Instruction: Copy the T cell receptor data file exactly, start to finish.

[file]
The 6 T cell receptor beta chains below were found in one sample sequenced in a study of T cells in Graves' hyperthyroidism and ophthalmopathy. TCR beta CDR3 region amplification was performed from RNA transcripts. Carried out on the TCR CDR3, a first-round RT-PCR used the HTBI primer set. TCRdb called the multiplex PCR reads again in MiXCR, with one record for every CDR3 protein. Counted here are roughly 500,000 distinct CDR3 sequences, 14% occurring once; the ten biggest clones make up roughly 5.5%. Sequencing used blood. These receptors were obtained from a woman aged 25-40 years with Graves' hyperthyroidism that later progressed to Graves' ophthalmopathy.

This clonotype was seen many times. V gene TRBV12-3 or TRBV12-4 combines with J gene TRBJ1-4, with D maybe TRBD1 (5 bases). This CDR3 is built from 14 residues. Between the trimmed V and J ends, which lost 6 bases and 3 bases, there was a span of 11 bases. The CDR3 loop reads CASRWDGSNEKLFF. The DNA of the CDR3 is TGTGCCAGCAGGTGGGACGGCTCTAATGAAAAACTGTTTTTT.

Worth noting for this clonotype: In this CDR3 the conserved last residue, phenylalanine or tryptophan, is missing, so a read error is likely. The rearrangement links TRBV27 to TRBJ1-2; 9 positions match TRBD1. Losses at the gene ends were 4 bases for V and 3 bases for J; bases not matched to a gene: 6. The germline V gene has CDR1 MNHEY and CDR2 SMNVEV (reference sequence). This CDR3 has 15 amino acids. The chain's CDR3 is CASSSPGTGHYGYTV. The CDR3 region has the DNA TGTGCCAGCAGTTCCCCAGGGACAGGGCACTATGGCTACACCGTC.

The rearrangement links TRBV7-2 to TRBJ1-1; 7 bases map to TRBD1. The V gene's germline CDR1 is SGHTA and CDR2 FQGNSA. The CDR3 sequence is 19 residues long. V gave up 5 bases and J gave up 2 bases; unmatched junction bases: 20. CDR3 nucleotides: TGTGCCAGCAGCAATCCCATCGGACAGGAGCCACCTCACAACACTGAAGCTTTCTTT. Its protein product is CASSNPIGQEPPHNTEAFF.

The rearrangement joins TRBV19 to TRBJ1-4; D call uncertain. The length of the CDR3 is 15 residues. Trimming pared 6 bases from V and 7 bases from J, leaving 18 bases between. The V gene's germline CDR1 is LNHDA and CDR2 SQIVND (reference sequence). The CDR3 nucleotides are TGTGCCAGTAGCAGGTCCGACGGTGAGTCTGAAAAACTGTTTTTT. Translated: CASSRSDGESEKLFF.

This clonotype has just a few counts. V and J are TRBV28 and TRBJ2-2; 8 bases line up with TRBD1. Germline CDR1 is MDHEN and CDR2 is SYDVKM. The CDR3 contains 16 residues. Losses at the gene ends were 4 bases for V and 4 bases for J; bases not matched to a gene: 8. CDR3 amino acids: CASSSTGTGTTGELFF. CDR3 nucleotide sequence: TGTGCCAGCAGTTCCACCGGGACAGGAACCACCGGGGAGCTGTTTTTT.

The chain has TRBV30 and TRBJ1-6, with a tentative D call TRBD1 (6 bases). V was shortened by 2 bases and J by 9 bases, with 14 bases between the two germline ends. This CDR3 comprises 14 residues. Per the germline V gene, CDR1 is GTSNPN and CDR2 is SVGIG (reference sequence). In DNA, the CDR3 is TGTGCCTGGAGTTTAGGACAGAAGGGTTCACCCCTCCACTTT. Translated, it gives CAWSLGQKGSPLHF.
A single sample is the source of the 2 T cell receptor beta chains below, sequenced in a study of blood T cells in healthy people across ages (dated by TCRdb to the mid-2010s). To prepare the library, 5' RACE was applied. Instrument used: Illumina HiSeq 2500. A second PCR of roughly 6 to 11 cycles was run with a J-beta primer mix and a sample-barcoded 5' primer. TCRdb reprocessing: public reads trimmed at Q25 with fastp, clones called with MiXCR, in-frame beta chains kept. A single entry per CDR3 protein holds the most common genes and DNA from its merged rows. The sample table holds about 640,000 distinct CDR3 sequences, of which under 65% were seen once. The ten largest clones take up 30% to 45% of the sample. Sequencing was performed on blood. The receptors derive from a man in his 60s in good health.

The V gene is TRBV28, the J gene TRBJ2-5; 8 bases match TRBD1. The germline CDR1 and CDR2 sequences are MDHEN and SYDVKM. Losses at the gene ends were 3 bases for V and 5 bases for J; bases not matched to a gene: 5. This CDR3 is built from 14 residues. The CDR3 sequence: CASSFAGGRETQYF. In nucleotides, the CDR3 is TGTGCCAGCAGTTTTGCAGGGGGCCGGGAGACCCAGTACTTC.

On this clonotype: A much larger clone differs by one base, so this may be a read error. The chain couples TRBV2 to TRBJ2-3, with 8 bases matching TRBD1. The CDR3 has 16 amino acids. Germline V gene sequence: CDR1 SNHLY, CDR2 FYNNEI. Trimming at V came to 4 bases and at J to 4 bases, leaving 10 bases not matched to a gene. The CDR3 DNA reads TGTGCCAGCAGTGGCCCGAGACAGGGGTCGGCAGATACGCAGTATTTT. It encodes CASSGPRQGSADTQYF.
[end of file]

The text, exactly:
The 6 T cell receptor beta chains below were found in one sample sequenced in a study of T cells in Graves' hyperthyroidism and ophthalmopathy. TCR beta CDR3 region amplification was performed from RNA transcripts. Carried out on the TCR CDR3, a first-round RT-PCR used the HTBI primer set. TCRdb called the multiplex PCR reads again in MiXCR, with one record for every CDR3 protein. Counted here are roughly 500,000 distinct CDR3 sequences, 14% occurring once; the ten biggest clones make up roughly 5.5%. Sequencing used blood. These receptors were obtained from a woman aged 25-40 years with Graves' hyperthyroidism that later progressed to Graves' ophthalmopathy.

This clonotype was seen many times. V gene TRBV12-3 or TRBV12-4 combines with J gene TRBJ1-4, with D maybe TRBD1 (5 bases). This CDR3 is built from 14 residues. Between the trimmed V and J ends, which lost 6 bases and 3 bases, there was a span of 11 bases. The CDR3 loop reads CASRWDGSNEKLFF. The DNA of the CDR3 is TGTGCCAGCAGGTGGGACGGCTCTAATGAAAAACTGTTTTTT.

Worth noting for this clonotype: In this CDR3 the conserved last residue, phenylalanine or tryptophan, is missing, so a read error is likely. The rearrangement links TRBV27 to TRBJ1-2; 9 positions match TRBD1. Losses at the gene ends were 4 bases for V and 3 bases for J; bases not matched to a gene: 6. The germline V gene has CDR1 MNHEY and CDR2 SMNVEV (reference sequence). This CDR3 has 15 amino acids. The chain's CDR3 is CASSSPGTGHYGYTV. The CDR3 region has the DNA TGTGCCAGCAGTTCCCCAGGGACAGGGCACTATGGCTACACCGTC.

The rearrangement links TRBV7-2 to TRBJ1-1; 7 bases map to TRBD1. The V gene's germline CDR1 is SGHTA and CDR2 FQGNSA. The CDR3 sequence is 19 residues long. V gave up 5 bases and J gave up 2 bases; unmatched junction bases: 20. CDR3 nucleotides: TGTGCCAGCAGCAATCCCATCGGACAGGAGCCACCTCACAACACTGAAGCTTTCTTT. Its protein product is CASSNPIGQEPPHNTEAFF.

The rearrangement joins TRBV19 to TRBJ1-4; D call uncertain. The length of the CDR3 is 15 residues. Trimming pared 6 bases from V and 7 bases from J, leaving 18 bases between. The V gene's germline CDR1 is LNHDA and CDR2 SQIVND (reference sequence). The CDR3 nucleotides are TGTGCCAGTAGCAGGTCCGACGGTGAGTCTGAAAAACTGTTTTTT. Translated: CASSRSDGESEKLFF.

This clonotype has just a few counts. V and J are TRBV28 and TRBJ2-2; 8 bases line up with TRBD1. Germline CDR1 is MDHEN and CDR2 is SYDVKM. The CDR3 contains 16 residues. Losses at the gene ends were 4 bases for V and 4 bases for J; bases not matched to a gene: 8. CDR3 amino acids: CASSSTGTGTTGELFF. CDR3 nucleotide sequence: TGTGCCAGCAGTTCCACCGGGACAGGAACCACCGGGGAGCTGTTTTTT.

The chain has TRBV30 and TRBJ1-6, with a tentative D call TRBD1 (6 bases). V was shortened by 2 bases and J by 9 bases, with 14 bases between the two germline ends. This CDR3 comprises 14 residues. Per the germline V gene, CDR1 is GTSNPN and CDR2 is SVGIG (reference sequence). In DNA, the CDR3 is TGTGCCTGGAGTTTAGGACAGAAGGGTTCACCCCTCCACTTT. Translated, it gives CAWSLGQKGSPLHF.
A single sample is the source of the 2 T cell receptor beta chains below, sequenced in a study of blood T cells in healthy people across ages (dated by TCRdb to the mid-2010s). To prepare the library, 5' RACE was applied. Instrument used: Illumina HiSeq 2500. A second PCR of roughly 6 to 11 cycles was run with a J-beta primer mix and a sample-barcoded 5' primer. TCRdb reprocessing: public reads trimmed at Q25 with fastp, clones called with MiXCR, in-frame beta chains kept. A single entry per CDR3 protein holds the most common genes and DNA from its merged rows. The sample table holds about 640,000 distinct CDR3 sequences, of which under 65% were seen once. The ten largest clones take up 30% to 45% of the sample. Sequencing was performed on blood. The receptors derive from a man in his 60s in good health.

The V gene is TRBV28, the J gene TRBJ2-5; 8 bases match TRBD1. The germline CDR1 and CDR2 sequences are MDHEN and SYDVKM. Losses at the gene ends were 3 bases for V and 5 bases for J; bases not matched to a gene: 5. This CDR3 is built from 14 residues. The CDR3 sequence: CASSFAGGRETQYF. In nucleotides, the CDR3 is TGTGCCAGCAGTTTTGCAGGGGGCCGGGAGACCCAGTACTTC.

On this clonotype: A much larger clone differs by one base, so this may be a read error. The chain couples TRBV2 to TRBJ2-3, with 8 bases matching TRBD1. The CDR3 has 16 amino acids. Germline V gene sequence: CDR1 SNHLY, CDR2 FYNNEI. Trimming at V came to 4 bases and at J to 4 bases, leaving 10 bases not matched to a gene. The CDR3 DNA reads TGTGCCAGCAGTGGCCCGAGACAGGGGTCGGCAGATACGCAGTATTTT. It encodes CASSGPRQGSADTQYF.